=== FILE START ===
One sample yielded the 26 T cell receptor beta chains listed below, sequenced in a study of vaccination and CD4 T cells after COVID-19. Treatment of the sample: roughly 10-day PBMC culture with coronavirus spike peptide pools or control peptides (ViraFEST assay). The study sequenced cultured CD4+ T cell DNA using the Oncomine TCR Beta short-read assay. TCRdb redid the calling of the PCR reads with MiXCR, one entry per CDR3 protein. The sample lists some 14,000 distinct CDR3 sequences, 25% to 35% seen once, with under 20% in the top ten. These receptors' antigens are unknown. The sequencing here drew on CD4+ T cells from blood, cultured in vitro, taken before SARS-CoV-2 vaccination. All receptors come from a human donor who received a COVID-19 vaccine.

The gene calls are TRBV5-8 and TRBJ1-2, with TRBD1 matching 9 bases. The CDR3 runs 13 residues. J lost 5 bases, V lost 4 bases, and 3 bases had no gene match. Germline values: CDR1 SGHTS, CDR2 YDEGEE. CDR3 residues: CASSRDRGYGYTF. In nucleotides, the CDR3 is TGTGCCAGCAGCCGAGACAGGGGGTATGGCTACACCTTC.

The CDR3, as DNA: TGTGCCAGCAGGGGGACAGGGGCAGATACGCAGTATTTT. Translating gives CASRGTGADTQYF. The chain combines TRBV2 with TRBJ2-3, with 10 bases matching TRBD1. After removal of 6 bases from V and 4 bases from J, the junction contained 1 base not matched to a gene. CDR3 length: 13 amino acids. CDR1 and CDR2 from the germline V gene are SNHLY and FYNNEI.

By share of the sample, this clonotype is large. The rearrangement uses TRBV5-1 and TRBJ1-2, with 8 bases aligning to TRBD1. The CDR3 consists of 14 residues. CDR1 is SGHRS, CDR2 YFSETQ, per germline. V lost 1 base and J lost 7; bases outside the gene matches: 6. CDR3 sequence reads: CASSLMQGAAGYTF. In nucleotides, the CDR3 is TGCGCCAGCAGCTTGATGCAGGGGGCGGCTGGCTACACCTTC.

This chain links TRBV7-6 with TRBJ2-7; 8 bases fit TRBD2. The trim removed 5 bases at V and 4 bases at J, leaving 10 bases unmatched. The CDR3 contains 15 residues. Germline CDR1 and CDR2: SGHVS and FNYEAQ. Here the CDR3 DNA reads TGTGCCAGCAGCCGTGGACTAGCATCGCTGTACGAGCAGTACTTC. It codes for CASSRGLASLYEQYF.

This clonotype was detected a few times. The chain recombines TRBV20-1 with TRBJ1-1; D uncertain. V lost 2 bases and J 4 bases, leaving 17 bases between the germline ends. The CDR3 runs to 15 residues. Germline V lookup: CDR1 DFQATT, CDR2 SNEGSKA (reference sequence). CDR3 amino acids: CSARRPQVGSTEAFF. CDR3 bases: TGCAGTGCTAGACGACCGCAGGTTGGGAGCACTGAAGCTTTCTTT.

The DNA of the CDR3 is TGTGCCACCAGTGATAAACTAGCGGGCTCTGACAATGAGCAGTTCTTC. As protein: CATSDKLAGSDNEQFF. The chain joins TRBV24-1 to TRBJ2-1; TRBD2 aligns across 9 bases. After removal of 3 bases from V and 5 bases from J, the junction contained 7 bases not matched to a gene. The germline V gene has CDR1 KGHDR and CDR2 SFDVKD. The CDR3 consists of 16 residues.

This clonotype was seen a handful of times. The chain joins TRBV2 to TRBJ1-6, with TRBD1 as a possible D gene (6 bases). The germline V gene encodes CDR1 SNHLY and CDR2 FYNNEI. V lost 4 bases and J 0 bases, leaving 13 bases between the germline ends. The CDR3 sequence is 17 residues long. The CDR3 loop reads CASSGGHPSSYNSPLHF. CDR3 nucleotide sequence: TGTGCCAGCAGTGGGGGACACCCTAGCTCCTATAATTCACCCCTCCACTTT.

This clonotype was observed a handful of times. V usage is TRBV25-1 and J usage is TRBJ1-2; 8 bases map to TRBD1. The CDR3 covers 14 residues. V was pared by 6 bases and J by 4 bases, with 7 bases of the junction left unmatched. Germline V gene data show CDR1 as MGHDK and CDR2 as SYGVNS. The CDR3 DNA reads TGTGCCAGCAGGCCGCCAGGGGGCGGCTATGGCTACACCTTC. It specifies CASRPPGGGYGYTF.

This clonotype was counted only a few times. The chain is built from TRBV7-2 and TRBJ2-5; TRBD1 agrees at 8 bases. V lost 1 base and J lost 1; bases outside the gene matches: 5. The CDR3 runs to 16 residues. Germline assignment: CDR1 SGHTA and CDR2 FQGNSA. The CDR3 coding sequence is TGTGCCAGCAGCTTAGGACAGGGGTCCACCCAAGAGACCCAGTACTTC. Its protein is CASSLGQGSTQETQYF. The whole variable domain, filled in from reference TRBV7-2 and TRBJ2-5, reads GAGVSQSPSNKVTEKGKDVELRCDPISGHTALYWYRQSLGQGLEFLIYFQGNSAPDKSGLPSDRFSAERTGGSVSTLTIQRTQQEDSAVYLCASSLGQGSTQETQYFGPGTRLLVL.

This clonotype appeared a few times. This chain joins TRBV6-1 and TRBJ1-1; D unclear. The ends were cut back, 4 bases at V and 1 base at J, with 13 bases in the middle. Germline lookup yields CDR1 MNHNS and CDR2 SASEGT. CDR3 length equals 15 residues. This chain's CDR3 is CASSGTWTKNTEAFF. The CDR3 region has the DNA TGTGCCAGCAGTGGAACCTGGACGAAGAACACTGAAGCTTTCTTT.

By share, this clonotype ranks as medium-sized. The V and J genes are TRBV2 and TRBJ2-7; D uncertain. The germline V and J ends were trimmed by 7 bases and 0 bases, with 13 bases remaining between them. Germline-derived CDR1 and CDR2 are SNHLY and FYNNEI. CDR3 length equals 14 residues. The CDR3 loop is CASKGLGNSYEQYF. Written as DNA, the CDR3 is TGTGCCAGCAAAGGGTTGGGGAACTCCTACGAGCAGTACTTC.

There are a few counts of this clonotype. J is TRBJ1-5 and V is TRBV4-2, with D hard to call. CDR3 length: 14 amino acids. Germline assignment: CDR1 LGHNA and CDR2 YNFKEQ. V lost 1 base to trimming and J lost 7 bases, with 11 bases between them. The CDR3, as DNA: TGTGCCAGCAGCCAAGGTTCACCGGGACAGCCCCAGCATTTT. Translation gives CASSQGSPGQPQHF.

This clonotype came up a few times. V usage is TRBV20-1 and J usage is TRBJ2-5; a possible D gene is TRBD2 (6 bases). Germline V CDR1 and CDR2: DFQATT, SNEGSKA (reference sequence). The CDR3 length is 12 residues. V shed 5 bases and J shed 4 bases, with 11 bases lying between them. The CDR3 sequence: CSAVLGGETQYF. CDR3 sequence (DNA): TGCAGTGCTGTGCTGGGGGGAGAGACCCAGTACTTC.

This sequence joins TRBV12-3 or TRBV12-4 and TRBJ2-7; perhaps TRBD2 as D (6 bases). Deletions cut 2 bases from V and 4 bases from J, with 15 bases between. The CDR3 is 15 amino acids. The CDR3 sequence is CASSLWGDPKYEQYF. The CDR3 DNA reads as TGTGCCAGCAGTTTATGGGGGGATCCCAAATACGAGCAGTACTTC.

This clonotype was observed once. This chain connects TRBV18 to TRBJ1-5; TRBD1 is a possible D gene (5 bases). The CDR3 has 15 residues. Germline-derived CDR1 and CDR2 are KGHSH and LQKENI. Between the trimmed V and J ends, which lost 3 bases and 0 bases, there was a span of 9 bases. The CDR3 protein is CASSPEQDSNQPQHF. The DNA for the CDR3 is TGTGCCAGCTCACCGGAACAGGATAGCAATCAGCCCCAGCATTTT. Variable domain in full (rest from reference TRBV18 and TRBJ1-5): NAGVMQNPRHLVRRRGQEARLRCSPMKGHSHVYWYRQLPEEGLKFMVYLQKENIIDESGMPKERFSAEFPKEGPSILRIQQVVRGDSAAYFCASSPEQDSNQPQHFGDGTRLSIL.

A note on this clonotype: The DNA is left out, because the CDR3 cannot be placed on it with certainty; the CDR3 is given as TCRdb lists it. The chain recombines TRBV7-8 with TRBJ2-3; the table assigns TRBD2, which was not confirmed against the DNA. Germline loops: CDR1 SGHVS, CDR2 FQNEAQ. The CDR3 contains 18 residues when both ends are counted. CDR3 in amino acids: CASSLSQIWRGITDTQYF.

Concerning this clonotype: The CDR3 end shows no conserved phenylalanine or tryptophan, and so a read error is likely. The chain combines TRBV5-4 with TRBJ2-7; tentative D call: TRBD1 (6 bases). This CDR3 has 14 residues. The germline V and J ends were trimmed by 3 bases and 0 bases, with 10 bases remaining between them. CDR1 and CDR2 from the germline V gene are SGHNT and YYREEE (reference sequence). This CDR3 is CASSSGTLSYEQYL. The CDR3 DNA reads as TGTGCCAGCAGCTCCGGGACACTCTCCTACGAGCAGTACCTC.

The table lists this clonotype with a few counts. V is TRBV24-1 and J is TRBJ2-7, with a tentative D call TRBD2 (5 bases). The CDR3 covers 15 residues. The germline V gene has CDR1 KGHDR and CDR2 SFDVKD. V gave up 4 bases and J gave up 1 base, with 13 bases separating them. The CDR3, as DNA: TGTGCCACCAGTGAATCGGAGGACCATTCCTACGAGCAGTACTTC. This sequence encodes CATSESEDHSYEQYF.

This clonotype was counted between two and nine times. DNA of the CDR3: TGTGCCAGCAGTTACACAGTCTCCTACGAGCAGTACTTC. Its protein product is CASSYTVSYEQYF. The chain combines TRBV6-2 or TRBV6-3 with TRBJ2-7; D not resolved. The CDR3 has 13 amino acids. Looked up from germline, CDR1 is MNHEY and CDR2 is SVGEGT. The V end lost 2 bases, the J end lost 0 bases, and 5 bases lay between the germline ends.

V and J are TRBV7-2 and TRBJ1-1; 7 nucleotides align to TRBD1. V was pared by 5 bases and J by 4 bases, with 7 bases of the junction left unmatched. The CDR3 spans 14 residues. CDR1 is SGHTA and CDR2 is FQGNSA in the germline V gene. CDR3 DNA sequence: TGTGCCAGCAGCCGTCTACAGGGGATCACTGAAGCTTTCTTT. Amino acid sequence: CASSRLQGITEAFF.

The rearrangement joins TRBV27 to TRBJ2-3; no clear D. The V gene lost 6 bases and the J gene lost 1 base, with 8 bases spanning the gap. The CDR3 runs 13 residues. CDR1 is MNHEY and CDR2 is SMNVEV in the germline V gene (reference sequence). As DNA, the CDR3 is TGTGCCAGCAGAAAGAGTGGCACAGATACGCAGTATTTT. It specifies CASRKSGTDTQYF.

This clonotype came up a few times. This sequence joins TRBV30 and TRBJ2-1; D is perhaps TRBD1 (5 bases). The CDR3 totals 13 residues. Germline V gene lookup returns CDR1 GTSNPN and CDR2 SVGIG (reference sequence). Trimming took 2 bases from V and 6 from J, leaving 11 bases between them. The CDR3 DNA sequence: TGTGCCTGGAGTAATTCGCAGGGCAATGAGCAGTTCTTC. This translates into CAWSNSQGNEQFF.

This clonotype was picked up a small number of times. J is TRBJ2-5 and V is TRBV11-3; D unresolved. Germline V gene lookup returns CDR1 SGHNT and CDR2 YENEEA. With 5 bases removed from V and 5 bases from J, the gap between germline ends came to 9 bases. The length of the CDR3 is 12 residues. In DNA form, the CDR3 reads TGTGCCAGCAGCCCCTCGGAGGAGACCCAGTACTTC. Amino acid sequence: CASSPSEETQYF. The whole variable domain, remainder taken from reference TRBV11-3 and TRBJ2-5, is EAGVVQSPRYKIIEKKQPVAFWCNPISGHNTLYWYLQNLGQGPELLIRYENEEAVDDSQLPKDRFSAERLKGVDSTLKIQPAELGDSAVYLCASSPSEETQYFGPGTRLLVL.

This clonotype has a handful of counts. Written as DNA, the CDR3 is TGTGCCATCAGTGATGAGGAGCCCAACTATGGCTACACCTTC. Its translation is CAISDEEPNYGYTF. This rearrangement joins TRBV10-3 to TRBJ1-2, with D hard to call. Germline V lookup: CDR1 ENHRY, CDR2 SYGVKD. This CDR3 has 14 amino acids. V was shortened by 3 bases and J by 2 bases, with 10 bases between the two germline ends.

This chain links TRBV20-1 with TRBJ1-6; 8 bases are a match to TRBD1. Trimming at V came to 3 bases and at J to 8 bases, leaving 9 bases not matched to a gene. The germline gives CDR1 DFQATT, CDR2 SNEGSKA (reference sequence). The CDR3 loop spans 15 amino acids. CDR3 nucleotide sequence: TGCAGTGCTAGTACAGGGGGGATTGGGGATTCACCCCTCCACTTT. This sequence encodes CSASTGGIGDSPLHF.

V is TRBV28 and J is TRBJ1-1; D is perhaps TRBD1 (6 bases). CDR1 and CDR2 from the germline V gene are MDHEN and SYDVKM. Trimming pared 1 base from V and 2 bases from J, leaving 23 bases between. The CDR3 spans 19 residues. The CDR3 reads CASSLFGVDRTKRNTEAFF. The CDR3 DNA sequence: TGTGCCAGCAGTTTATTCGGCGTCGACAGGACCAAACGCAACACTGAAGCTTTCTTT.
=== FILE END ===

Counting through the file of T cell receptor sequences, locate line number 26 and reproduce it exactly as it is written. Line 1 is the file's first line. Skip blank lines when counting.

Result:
This chain links TRBV20-1 with TRBJ1-6; 8 bases are a match to TRBD1. Trimming at V came to 3 bases and at J to 8 bases, leaving 9 bases not matched to a gene. The germline gives CDR1 DFQATT, CDR2 SNEGSKA (reference sequence). The CDR3 loop spans 15 amino acids. CDR3 nucleotide sequence: TGCAGTGCTAGTACAGGGGGGATTGGGGATTCACCCCTCCACTTT. This sequence encodes CSASTGGIGDSPLHF.